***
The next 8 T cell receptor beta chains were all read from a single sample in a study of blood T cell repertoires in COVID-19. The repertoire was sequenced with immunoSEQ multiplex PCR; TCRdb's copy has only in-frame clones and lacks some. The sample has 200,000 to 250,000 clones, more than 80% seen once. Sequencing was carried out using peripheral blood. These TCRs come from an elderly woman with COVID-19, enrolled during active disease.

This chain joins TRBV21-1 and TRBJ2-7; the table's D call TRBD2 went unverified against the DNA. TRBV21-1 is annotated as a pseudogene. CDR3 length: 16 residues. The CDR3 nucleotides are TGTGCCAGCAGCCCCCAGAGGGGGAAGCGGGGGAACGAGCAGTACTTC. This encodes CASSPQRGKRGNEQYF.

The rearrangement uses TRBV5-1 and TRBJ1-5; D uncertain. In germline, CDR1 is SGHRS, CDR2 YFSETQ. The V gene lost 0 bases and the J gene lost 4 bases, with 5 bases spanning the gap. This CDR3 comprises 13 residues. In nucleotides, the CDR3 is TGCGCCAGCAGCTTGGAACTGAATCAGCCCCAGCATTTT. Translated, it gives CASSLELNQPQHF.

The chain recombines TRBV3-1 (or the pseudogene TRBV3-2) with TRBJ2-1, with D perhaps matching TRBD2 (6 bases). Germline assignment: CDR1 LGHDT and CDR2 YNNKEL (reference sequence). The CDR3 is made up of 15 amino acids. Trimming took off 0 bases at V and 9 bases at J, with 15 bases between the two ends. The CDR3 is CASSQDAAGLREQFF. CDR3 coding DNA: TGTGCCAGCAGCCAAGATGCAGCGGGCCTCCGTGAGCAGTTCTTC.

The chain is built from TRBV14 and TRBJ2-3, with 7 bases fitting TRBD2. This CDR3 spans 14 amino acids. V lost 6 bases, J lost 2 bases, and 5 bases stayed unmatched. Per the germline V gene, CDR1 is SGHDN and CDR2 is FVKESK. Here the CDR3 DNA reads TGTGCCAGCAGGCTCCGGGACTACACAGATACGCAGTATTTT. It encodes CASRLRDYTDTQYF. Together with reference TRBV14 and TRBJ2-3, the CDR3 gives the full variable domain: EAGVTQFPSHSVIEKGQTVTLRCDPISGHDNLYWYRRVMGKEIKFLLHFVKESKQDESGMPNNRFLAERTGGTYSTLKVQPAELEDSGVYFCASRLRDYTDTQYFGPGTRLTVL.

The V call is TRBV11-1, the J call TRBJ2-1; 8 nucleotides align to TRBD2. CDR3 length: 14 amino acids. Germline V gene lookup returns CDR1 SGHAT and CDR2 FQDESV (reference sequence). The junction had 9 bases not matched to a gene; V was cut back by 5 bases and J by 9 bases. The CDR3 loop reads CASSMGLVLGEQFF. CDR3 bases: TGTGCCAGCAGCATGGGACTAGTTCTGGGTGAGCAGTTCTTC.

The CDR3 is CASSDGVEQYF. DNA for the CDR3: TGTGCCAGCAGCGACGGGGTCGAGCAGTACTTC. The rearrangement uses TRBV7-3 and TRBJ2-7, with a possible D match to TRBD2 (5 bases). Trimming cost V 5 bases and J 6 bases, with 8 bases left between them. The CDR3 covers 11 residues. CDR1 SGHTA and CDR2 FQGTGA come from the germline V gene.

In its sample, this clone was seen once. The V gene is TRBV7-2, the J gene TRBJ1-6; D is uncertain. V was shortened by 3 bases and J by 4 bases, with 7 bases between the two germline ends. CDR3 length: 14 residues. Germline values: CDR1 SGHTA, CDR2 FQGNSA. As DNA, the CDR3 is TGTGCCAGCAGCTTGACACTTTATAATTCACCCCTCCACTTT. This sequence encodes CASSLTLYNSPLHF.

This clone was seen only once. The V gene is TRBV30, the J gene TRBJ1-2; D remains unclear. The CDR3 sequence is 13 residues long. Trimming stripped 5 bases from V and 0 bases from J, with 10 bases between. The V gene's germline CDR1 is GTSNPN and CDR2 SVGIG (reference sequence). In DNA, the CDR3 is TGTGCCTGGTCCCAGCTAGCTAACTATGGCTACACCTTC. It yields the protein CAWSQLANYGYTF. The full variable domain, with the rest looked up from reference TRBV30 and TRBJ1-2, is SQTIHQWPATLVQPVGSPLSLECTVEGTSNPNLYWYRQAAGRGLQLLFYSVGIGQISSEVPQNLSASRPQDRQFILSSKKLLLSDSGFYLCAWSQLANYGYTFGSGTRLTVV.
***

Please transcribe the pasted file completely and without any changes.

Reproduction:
The next 8 T cell receptor beta chains were all read from a single sample in a study of blood T cell repertoires in COVID-19. The repertoire was sequenced with immunoSEQ multiplex PCR; TCRdb's copy has only in-frame clones and lacks some. The sample has 200,000 to 250,000 clones, more than 80% seen once. Sequencing was carried out using peripheral blood. These TCRs come from an elderly woman with COVID-19, enrolled during active disease.

This chain joins TRBV21-1 and TRBJ2-7; the table's D call TRBD2 went unverified against the DNA. TRBV21-1 is annotated as a pseudogene. CDR3 length: 16 residues. The CDR3 nucleotides are TGTGCCAGCAGCCCCCAGAGGGGGAAGCGGGGGAACGAGCAGTACTTC. This encodes CASSPQRGKRGNEQYF.

The rearrangement uses TRBV5-1 and TRBJ1-5; D uncertain. In germline, CDR1 is SGHRS, CDR2 YFSETQ. The V gene lost 0 bases and the J gene lost 4 bases, with 5 bases spanning the gap. This CDR3 comprises 13 residues. In nucleotides, the CDR3 is TGCGCCAGCAGCTTGGAACTGAATCAGCCCCAGCATTTT. Translated, it gives CASSLELNQPQHF.

The chain recombines TRBV3-1 (or the pseudogene TRBV3-2) with TRBJ2-1, with D perhaps matching TRBD2 (6 bases). Germline assignment: CDR1 LGHDT and CDR2 YNNKEL (reference sequence). The CDR3 is made up of 15 amino acids. Trimming took off 0 bases at V and 9 bases at J, with 15 bases between the two ends. The CDR3 is CASSQDAAGLREQFF. CDR3 coding DNA: TGTGCCAGCAGCCAAGATGCAGCGGGCCTCCGTGAGCAGTTCTTC.

The chain is built from TRBV14 and TRBJ2-3, with 7 bases fitting TRBD2. This CDR3 spans 14 amino acids. V lost 6 bases, J lost 2 bases, and 5 bases stayed unmatched. Per the germline V gene, CDR1 is SGHDN and CDR2 is FVKESK. Here the CDR3 DNA reads TGTGCCAGCAGGCTCCGGGACTACACAGATACGCAGTATTTT. It encodes CASRLRDYTDTQYF. Together with reference TRBV14 and TRBJ2-3, the CDR3 gives the full variable domain: EAGVTQFPSHSVIEKGQTVTLRCDPISGHDNLYWYRRVMGKEIKFLLHFVKESKQDESGMPNNRFLAERTGGTYSTLKVQPAELEDSGVYFCASRLRDYTDTQYFGPGTRLTVL.

The V call is TRBV11-1, the J call TRBJ2-1; 8 nucleotides align to TRBD2. CDR3 length: 14 amino acids. Germline V gene lookup returns CDR1 SGHAT and CDR2 FQDESV (reference sequence). The junction had 9 bases not matched to a gene; V was cut back by 5 bases and J by 9 bases. The CDR3 loop reads CASSMGLVLGEQFF. CDR3 bases: TGTGCCAGCAGCATGGGACTAGTTCTGGGTGAGCAGTTCTTC.

The CDR3 is CASSDGVEQYF. DNA for the CDR3: TGTGCCAGCAGCGACGGGGTCGAGCAGTACTTC. The rearrangement uses TRBV7-3 and TRBJ2-7, with a possible D match to TRBD2 (5 bases). Trimming cost V 5 bases and J 6 bases, with 8 bases left between them. The CDR3 covers 11 residues. CDR1 SGHTA and CDR2 FQGTGA come from the germline V gene.

In its sample, this clone was seen once. The V gene is TRBV7-2, the J gene TRBJ1-6; D is uncertain. V was shortened by 3 bases and J by 4 bases, with 7 bases between the two germline ends. CDR3 length: 14 residues. Germline values: CDR1 SGHTA, CDR2 FQGNSA. As DNA, the CDR3 is TGTGCCAGCAGCTTGACACTTTATAATTCACCCCTCCACTTT. This sequence encodes CASSLTLYNSPLHF.

This clone was seen only once. The V gene is TRBV30, the J gene TRBJ1-2; D remains unclear. The CDR3 sequence is 13 residues long. Trimming stripped 5 bases from V and 0 bases from J, with 10 bases between. The V gene's germline CDR1 is GTSNPN and CDR2 SVGIG (reference sequence). In DNA, the CDR3 is TGTGCCTGGTCCCAGCTAGCTAACTATGGCTACACCTTC. It yields the protein CAWSQLANYGYTF. The full variable domain, with the rest looked up from reference TRBV30 and TRBJ1-2, is SQTIHQWPATLVQPVGSPLSLECTVEGTSNPNLYWYRQAAGRGLQLLFYSVGIGQISSEVPQNLSASRPQDRQFILSSKKLLLSDSGFYLCAWSQLANYGYTFGSGTRLTVV.